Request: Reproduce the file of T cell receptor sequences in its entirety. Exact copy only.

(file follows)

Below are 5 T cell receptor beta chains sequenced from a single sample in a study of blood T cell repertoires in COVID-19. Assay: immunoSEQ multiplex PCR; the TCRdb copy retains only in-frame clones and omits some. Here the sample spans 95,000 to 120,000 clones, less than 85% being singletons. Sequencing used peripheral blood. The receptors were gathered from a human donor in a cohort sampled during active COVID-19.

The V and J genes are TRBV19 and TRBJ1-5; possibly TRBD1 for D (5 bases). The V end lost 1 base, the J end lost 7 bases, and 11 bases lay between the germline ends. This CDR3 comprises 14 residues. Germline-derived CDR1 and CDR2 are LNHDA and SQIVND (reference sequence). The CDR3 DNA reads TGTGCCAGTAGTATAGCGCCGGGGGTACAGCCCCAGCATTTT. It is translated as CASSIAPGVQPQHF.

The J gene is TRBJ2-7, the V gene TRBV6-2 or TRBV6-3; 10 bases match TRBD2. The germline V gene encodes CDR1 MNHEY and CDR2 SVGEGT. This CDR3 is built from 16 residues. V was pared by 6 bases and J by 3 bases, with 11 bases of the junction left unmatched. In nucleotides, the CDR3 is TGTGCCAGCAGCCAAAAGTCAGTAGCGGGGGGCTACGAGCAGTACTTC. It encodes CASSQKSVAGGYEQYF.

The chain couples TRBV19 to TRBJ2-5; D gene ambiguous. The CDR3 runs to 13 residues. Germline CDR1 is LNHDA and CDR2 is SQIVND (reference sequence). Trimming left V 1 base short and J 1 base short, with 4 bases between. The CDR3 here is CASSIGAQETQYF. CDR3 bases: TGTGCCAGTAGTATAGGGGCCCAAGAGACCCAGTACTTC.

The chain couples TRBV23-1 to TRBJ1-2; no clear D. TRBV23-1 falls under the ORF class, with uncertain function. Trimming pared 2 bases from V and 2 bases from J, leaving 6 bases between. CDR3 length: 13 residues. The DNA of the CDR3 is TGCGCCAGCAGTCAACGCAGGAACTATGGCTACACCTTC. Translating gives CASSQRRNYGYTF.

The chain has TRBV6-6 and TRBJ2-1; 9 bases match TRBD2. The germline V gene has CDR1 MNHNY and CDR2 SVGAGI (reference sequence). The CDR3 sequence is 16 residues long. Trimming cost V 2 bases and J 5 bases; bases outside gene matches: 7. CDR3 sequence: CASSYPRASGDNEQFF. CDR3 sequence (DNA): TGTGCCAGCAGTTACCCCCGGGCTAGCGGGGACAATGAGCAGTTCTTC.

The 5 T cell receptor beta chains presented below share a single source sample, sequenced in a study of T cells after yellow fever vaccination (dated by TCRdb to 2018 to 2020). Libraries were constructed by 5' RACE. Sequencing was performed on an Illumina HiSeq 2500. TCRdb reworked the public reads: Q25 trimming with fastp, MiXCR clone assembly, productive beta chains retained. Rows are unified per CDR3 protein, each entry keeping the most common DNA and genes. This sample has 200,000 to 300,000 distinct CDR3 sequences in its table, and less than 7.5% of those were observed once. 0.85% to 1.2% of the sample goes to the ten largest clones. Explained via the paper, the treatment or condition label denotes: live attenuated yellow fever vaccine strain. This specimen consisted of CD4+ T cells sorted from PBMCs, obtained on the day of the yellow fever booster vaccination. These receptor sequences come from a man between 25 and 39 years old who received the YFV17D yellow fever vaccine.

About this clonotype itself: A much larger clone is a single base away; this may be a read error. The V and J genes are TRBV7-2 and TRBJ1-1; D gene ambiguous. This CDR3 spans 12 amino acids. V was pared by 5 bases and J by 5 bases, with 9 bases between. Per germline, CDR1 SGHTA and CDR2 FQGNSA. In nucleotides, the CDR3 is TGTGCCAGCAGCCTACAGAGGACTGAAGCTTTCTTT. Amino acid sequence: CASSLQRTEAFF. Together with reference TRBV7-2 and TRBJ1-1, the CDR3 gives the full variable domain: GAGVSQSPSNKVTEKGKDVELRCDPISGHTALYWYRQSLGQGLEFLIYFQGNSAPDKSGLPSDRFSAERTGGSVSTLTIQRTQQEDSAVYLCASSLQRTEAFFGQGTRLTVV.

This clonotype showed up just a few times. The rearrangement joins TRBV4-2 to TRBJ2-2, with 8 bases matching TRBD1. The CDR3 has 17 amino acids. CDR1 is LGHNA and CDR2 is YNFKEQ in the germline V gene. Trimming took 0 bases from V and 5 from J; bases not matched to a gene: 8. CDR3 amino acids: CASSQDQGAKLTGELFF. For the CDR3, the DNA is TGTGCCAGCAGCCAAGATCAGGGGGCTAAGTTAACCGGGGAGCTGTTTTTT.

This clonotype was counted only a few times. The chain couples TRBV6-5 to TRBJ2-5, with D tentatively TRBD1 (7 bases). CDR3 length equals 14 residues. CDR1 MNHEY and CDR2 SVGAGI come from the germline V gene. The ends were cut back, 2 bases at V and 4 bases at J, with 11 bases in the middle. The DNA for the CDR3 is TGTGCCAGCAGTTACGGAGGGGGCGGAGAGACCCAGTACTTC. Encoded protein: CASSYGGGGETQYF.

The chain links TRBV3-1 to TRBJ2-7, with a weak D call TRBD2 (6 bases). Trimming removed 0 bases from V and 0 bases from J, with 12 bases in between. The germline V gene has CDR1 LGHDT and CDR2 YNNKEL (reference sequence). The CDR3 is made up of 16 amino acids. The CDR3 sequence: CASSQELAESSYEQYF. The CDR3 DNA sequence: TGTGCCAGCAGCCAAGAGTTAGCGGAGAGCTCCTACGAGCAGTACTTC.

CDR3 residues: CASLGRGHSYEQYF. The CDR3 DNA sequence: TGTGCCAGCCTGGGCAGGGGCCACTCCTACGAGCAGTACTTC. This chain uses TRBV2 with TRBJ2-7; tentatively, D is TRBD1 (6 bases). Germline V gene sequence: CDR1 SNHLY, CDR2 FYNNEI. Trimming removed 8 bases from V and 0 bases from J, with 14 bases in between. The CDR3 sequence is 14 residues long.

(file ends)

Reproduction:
Below are 5 T cell receptor beta chains sequenced from a single sample in a study of blood T cell repertoires in COVID-19. Assay: immunoSEQ multiplex PCR; the TCRdb copy retains only in-frame clones and omits some. Here the sample spans 95,000 to 120,000 clones, less than 85% being singletons. Sequencing used peripheral blood. The receptors were gathered from a human donor in a cohort sampled during active COVID-19.

The V and J genes are TRBV19 and TRBJ1-5; possibly TRBD1 for D (5 bases). The V end lost 1 base, the J end lost 7 bases, and 11 bases lay between the germline ends. This CDR3 comprises 14 residues. Germline-derived CDR1 and CDR2 are LNHDA and SQIVND (reference sequence). The CDR3 DNA reads TGTGCCAGTAGTATAGCGCCGGGGGTACAGCCCCAGCATTTT. It is translated as CASSIAPGVQPQHF.

The J gene is TRBJ2-7, the V gene TRBV6-2 or TRBV6-3; 10 bases match TRBD2. The germline V gene encodes CDR1 MNHEY and CDR2 SVGEGT. This CDR3 is built from 16 residues. V was pared by 6 bases and J by 3 bases, with 11 bases of the junction left unmatched. In nucleotides, the CDR3 is TGTGCCAGCAGCCAAAAGTCAGTAGCGGGGGGCTACGAGCAGTACTTC. It encodes CASSQKSVAGGYEQYF.

The chain couples TRBV19 to TRBJ2-5; D gene ambiguous. The CDR3 runs to 13 residues. Germline CDR1 is LNHDA and CDR2 is SQIVND (reference sequence). Trimming left V 1 base short and J 1 base short, with 4 bases between. The CDR3 here is CASSIGAQETQYF. CDR3 bases: TGTGCCAGTAGTATAGGGGCCCAAGAGACCCAGTACTTC.

The chain couples TRBV23-1 to TRBJ1-2; no clear D. TRBV23-1 falls under the ORF class, with uncertain function. Trimming pared 2 bases from V and 2 bases from J, leaving 6 bases between. CDR3 length: 13 residues. The DNA of the CDR3 is TGCGCCAGCAGTCAACGCAGGAACTATGGCTACACCTTC. Translating gives CASSQRRNYGYTF.

The chain has TRBV6-6 and TRBJ2-1; 9 bases match TRBD2. The germline V gene has CDR1 MNHNY and CDR2 SVGAGI (reference sequence). The CDR3 sequence is 16 residues long. Trimming cost V 2 bases and J 5 bases; bases outside gene matches: 7. CDR3 sequence: CASSYPRASGDNEQFF. CDR3 sequence (DNA): TGTGCCAGCAGTTACCCCCGGGCTAGCGGGGACAATGAGCAGTTCTTC.

The 5 T cell receptor beta chains presented below share a single source sample, sequenced in a study of T cells after yellow fever vaccination (dated by TCRdb to 2018 to 2020). Libraries were constructed by 5' RACE. Sequencing was performed on an Illumina HiSeq 2500. TCRdb reworked the public reads: Q25 trimming with fastp, MiXCR clone assembly, productive beta chains retained. Rows are unified per CDR3 protein, each entry keeping the most common DNA and genes. This sample has 200,000 to 300,000 distinct CDR3 sequences in its table, and less than 7.5% of those were observed once. 0.85% to 1.2% of the sample goes to the ten largest clones. Explained via the paper, the treatment or condition label denotes: live attenuated yellow fever vaccine strain. This specimen consisted of CD4+ T cells sorted from PBMCs, obtained on the day of the yellow fever booster vaccination. These receptor sequences come from a man between 25 and 39 years old who received the YFV17D yellow fever vaccine.

About this clonotype itself: A much larger clone is a single base away; this may be a read error. The V and J genes are TRBV7-2 and TRBJ1-1; D gene ambiguous. This CDR3 spans 12 amino acids. V was pared by 5 bases and J by 5 bases, with 9 bases between. Per germline, CDR1 SGHTA and CDR2 FQGNSA. In nucleotides, the CDR3 is TGTGCCAGCAGCCTACAGAGGACTGAAGCTTTCTTT. Amino acid sequence: CASSLQRTEAFF. Together with reference TRBV7-2 and TRBJ1-1, the CDR3 gives the full variable domain: GAGVSQSPSNKVTEKGKDVELRCDPISGHTALYWYRQSLGQGLEFLIYFQGNSAPDKSGLPSDRFSAERTGGSVSTLTIQRTQQEDSAVYLCASSLQRTEAFFGQGTRLTVV.

This clonotype showed up just a few times. The rearrangement joins TRBV4-2 to TRBJ2-2, with 8 bases matching TRBD1. The CDR3 has 17 amino acids. CDR1 is LGHNA and CDR2 is YNFKEQ in the germline V gene. Trimming took 0 bases from V and 5 from J; bases not matched to a gene: 8. CDR3 amino acids: CASSQDQGAKLTGELFF. For the CDR3, the DNA is TGTGCCAGCAGCCAAGATCAGGGGGCTAAGTTAACCGGGGAGCTGTTTTTT.

This clonotype was counted only a few times. The chain couples TRBV6-5 to TRBJ2-5, with D tentatively TRBD1 (7 bases). CDR3 length equals 14 residues. CDR1 MNHEY and CDR2 SVGAGI come from the germline V gene. The ends were cut back, 2 bases at V and 4 bases at J, with 11 bases in the middle. The DNA for the CDR3 is TGTGCCAGCAGTTACGGAGGGGGCGGAGAGACCCAGTACTTC. Encoded protein: CASSYGGGGETQYF.

The chain links TRBV3-1 to TRBJ2-7, with a weak D call TRBD2 (6 bases). Trimming removed 0 bases from V and 0 bases from J, with 12 bases in between. The germline V gene has CDR1 LGHDT and CDR2 YNNKEL (reference sequence). The CDR3 is made up of 16 amino acids. The CDR3 sequence: CASSQELAESSYEQYF. The CDR3 DNA sequence: TGTGCCAGCAGCCAAGAGTTAGCGGAGAGCTCCTACGAGCAGTACTTC.

CDR3 residues: CASLGRGHSYEQYF. The CDR3 DNA sequence: TGTGCCAGCCTGGGCAGGGGCCACTCCTACGAGCAGTACTTC. This chain uses TRBV2 with TRBJ2-7; tentatively, D is TRBD1 (6 bases). Germline V gene sequence: CDR1 SNHLY, CDR2 FYNNEI. Trimming removed 8 bases from V and 0 bases from J, with 14 bases in between. The CDR3 sequence is 14 residues long.